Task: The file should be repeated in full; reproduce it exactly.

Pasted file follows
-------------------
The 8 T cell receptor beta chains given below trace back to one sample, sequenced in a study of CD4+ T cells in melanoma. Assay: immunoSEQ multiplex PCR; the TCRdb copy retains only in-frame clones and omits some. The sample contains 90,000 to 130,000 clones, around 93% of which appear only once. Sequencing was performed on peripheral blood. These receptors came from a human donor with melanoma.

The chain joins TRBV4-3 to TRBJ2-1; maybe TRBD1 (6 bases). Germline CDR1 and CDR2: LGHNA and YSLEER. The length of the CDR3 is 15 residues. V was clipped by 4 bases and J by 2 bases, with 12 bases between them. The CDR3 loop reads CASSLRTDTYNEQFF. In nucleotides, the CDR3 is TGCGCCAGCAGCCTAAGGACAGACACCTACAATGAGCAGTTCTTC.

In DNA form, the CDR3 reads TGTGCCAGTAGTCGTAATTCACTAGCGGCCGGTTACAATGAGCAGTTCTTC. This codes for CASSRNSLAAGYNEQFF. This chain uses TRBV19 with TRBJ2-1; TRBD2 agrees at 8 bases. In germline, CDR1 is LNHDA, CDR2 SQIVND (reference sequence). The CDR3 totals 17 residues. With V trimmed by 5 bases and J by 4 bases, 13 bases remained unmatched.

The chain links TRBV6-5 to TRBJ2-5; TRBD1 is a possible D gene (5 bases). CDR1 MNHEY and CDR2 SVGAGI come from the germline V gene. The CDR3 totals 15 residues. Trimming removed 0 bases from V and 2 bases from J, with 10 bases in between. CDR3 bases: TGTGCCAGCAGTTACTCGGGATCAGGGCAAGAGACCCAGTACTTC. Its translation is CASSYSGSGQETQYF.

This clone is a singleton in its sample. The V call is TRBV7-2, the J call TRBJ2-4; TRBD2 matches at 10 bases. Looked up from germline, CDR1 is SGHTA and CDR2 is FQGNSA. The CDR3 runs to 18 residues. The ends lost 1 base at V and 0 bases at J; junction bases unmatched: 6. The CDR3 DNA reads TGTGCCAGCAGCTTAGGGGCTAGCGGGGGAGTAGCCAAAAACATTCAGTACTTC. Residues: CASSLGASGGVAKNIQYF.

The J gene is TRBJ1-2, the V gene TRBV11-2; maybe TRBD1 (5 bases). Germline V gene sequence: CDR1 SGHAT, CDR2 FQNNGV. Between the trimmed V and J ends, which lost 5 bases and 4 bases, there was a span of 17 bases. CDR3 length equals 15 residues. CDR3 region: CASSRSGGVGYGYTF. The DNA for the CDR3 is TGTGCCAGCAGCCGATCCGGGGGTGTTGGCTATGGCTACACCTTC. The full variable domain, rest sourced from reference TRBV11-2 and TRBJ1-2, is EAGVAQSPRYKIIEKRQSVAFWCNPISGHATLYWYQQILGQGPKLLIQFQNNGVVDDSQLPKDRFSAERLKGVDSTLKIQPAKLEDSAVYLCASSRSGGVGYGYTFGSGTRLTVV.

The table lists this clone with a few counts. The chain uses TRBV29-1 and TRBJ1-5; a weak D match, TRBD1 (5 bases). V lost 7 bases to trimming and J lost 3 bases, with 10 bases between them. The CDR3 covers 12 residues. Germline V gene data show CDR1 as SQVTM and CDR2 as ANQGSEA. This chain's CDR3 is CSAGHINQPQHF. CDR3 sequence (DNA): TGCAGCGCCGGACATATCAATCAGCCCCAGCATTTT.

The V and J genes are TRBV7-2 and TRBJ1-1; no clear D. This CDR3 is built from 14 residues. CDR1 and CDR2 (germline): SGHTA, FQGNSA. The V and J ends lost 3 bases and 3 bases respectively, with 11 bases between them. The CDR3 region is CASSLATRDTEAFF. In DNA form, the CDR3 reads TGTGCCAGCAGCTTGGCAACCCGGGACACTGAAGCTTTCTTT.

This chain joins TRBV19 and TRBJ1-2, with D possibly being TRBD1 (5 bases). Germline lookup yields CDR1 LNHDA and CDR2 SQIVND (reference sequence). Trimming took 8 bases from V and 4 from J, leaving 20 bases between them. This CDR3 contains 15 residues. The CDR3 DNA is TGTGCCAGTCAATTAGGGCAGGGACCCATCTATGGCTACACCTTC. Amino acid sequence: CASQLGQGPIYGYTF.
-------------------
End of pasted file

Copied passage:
The 8 T cell receptor beta chains given below trace back to one sample, sequenced in a study of CD4+ T cells in melanoma. Assay: immunoSEQ multiplex PCR; the TCRdb copy retains only in-frame clones and omits some. The sample contains 90,000 to 130,000 clones, around 93% of which appear only once. Sequencing was performed on peripheral blood. These receptors came from a human donor with melanoma.

The chain joins TRBV4-3 to TRBJ2-1; maybe TRBD1 (6 bases). Germline CDR1 and CDR2: LGHNA and YSLEER. The length of the CDR3 is 15 residues. V was clipped by 4 bases and J by 2 bases, with 12 bases between them. The CDR3 loop reads CASSLRTDTYNEQFF. In nucleotides, the CDR3 is TGCGCCAGCAGCCTAAGGACAGACACCTACAATGAGCAGTTCTTC.

In DNA form, the CDR3 reads TGTGCCAGTAGTCGTAATTCACTAGCGGCCGGTTACAATGAGCAGTTCTTC. This codes for CASSRNSLAAGYNEQFF. This chain uses TRBV19 with TRBJ2-1; TRBD2 agrees at 8 bases. In germline, CDR1 is LNHDA, CDR2 SQIVND (reference sequence). The CDR3 totals 17 residues. With V trimmed by 5 bases and J by 4 bases, 13 bases remained unmatched.

The chain links TRBV6-5 to TRBJ2-5; TRBD1 is a possible D gene (5 bases). CDR1 MNHEY and CDR2 SVGAGI come from the germline V gene. The CDR3 totals 15 residues. Trimming removed 0 bases from V and 2 bases from J, with 10 bases in between. CDR3 bases: TGTGCCAGCAGTTACTCGGGATCAGGGCAAGAGACCCAGTACTTC. Its translation is CASSYSGSGQETQYF.

This clone is a singleton in its sample. The V call is TRBV7-2, the J call TRBJ2-4; TRBD2 matches at 10 bases. Looked up from germline, CDR1 is SGHTA and CDR2 is FQGNSA. The CDR3 runs to 18 residues. The ends lost 1 base at V and 0 bases at J; junction bases unmatched: 6. The CDR3 DNA reads TGTGCCAGCAGCTTAGGGGCTAGCGGGGGAGTAGCCAAAAACATTCAGTACTTC. Residues: CASSLGASGGVAKNIQYF.

The J gene is TRBJ1-2, the V gene TRBV11-2; maybe TRBD1 (5 bases). Germline V gene sequence: CDR1 SGHAT, CDR2 FQNNGV. Between the trimmed V and J ends, which lost 5 bases and 4 bases, there was a span of 17 bases. CDR3 length equals 15 residues. CDR3 region: CASSRSGGVGYGYTF. The DNA for the CDR3 is TGTGCCAGCAGCCGATCCGGGGGTGTTGGCTATGGCTACACCTTC. The full variable domain, rest sourced from reference TRBV11-2 and TRBJ1-2, is EAGVAQSPRYKIIEKRQSVAFWCNPISGHATLYWYQQILGQGPKLLIQFQNNGVVDDSQLPKDRFSAERLKGVDSTLKIQPAKLEDSAVYLCASSRSGGVGYGYTFGSGTRLTVV.

The table lists this clone with a few counts. The chain uses TRBV29-1 and TRBJ1-5; a weak D match, TRBD1 (5 bases). V lost 7 bases to trimming and J lost 3 bases, with 10 bases between them. The CDR3 covers 12 residues. Germline V gene data show CDR1 as SQVTM and CDR2 as ANQGSEA. This chain's CDR3 is CSAGHINQPQHF. CDR3 sequence (DNA): TGCAGCGCCGGACATATCAATCAGCCCCAGCATTTT.

The V and J genes are TRBV7-2 and TRBJ1-1; no clear D. This CDR3 is built from 14 residues. CDR1 and CDR2 (germline): SGHTA, FQGNSA. The V and J ends lost 3 bases and 3 bases respectively, with 11 bases between them. The CDR3 region is CASSLATRDTEAFF. In DNA form, the CDR3 reads TGTGCCAGCAGCTTGGCAACCCGGGACACTGAAGCTTTCTTT.

This chain joins TRBV19 and TRBJ1-2, with D possibly being TRBD1 (5 bases). Germline lookup yields CDR1 LNHDA and CDR2 SQIVND (reference sequence). Trimming took 8 bases from V and 4 from J, leaving 20 bases between them. This CDR3 contains 15 residues. The CDR3 DNA is TGTGCCAGTCAATTAGGGCAGGGACCCATCTATGGCTACACCTTC. Amino acid sequence: CASQLGQGPIYGYTF.